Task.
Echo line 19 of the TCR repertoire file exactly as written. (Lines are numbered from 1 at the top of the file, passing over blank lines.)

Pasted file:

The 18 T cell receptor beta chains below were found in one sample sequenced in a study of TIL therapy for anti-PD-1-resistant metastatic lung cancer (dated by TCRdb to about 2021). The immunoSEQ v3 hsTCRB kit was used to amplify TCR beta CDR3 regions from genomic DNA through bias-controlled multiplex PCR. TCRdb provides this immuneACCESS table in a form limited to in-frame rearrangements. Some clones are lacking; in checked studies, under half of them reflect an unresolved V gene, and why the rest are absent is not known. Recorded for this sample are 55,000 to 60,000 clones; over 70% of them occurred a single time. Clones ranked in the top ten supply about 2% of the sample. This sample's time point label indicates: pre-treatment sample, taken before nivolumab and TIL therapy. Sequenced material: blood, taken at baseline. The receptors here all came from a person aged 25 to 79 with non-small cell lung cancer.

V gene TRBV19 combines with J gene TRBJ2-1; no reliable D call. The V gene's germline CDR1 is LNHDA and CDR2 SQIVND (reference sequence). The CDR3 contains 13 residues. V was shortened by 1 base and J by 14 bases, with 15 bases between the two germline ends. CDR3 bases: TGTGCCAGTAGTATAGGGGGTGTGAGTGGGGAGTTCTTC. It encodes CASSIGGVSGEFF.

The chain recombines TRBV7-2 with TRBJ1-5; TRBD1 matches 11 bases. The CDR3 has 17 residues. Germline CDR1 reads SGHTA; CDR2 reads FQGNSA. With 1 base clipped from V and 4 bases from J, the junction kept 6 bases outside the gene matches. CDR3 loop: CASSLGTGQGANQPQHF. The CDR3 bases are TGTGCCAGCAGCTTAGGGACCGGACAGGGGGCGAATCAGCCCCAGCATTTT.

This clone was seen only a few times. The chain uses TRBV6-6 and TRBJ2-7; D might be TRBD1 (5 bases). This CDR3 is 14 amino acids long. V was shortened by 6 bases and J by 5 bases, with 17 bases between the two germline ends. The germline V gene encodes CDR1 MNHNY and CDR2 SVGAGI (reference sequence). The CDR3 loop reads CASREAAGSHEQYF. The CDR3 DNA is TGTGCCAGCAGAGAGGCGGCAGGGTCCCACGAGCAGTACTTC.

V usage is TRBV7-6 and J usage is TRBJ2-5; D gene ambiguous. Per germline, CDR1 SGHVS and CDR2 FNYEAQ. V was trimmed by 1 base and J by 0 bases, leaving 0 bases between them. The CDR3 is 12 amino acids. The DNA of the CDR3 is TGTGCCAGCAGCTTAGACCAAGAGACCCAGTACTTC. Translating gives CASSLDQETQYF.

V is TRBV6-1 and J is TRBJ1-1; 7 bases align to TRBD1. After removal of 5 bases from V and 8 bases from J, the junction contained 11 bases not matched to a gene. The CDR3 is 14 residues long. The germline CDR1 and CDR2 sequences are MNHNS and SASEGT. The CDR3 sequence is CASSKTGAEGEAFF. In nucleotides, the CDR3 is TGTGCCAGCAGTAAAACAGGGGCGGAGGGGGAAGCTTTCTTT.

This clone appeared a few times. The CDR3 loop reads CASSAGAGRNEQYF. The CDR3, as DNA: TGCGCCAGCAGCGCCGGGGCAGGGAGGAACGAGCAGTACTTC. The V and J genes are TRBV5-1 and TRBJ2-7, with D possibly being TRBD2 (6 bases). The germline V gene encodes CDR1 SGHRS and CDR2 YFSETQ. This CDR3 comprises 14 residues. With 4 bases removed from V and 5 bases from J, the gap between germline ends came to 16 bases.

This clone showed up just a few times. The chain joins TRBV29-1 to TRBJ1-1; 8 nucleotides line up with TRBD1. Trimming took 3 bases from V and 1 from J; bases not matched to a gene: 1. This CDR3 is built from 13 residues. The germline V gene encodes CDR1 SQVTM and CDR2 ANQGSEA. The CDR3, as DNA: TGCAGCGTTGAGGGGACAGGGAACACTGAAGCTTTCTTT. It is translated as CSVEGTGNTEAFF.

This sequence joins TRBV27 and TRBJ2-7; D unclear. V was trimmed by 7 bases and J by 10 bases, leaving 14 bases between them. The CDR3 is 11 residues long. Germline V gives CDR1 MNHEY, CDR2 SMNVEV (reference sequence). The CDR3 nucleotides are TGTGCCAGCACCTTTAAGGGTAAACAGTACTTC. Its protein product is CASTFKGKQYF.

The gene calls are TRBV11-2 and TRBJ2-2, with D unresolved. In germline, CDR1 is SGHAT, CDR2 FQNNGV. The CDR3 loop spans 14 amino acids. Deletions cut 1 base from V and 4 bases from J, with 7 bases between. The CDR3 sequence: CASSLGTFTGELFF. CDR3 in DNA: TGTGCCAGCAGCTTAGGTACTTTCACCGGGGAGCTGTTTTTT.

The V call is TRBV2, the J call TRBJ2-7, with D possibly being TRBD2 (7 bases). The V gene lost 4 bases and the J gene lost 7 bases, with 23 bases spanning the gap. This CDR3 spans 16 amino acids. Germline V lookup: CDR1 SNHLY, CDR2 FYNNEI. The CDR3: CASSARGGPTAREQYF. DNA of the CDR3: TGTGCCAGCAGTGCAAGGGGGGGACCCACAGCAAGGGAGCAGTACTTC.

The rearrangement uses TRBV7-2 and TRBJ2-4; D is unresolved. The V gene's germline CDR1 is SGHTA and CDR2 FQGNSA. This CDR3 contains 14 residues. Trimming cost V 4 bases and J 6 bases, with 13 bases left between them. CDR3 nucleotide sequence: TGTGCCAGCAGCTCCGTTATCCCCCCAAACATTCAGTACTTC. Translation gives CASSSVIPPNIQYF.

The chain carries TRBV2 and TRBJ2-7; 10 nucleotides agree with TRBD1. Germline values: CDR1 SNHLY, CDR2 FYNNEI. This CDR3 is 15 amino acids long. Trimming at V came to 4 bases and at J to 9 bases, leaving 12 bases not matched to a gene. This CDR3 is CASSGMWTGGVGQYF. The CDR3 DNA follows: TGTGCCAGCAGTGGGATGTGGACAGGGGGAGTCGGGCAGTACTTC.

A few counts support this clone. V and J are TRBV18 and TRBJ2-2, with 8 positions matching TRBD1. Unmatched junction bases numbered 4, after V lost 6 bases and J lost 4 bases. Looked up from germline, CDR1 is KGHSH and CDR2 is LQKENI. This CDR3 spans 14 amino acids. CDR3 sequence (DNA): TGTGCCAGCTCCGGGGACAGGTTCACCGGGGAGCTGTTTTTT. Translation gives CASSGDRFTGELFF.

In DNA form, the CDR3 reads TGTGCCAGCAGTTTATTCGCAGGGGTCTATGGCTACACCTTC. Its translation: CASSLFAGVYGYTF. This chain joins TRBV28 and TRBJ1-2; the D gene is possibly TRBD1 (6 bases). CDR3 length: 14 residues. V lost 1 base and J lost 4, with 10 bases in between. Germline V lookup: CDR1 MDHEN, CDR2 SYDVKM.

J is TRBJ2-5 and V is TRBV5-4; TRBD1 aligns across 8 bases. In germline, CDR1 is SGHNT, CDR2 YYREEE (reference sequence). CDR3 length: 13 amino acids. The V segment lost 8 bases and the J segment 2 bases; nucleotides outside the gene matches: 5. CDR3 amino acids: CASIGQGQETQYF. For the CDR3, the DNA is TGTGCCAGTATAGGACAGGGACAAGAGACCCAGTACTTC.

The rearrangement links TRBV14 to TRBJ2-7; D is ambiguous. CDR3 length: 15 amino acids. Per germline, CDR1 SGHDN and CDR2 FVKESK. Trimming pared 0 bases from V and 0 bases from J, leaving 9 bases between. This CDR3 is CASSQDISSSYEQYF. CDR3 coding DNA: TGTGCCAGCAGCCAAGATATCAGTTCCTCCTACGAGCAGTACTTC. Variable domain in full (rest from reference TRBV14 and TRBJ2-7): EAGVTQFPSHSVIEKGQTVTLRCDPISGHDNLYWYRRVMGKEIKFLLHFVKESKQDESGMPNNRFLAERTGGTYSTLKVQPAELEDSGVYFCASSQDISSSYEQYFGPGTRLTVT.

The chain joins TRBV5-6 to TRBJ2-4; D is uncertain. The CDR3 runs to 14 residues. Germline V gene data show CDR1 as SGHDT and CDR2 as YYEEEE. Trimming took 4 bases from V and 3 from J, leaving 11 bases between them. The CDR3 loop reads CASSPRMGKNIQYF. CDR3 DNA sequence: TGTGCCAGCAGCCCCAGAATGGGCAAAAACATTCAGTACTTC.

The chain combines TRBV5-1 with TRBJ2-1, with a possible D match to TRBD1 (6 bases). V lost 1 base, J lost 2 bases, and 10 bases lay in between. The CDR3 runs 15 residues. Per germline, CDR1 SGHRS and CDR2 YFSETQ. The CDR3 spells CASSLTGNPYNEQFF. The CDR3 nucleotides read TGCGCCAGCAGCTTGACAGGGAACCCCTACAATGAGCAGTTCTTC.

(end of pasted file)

The chain combines TRBV5-1 with TRBJ2-1, with a possible D match to TRBD1 (6 bases). V lost 1 base, J lost 2 bases, and 10 bases lay in between. The CDR3 runs 15 residues. Per germline, CDR1 SGHRS and CDR2 YFSETQ. The CDR3 spells CASSLTGNPYNEQFF. The CDR3 nucleotides read TGCGCCAGCAGCTTGACAGGGAACCCCTACAATGAGCAGTTCTTC.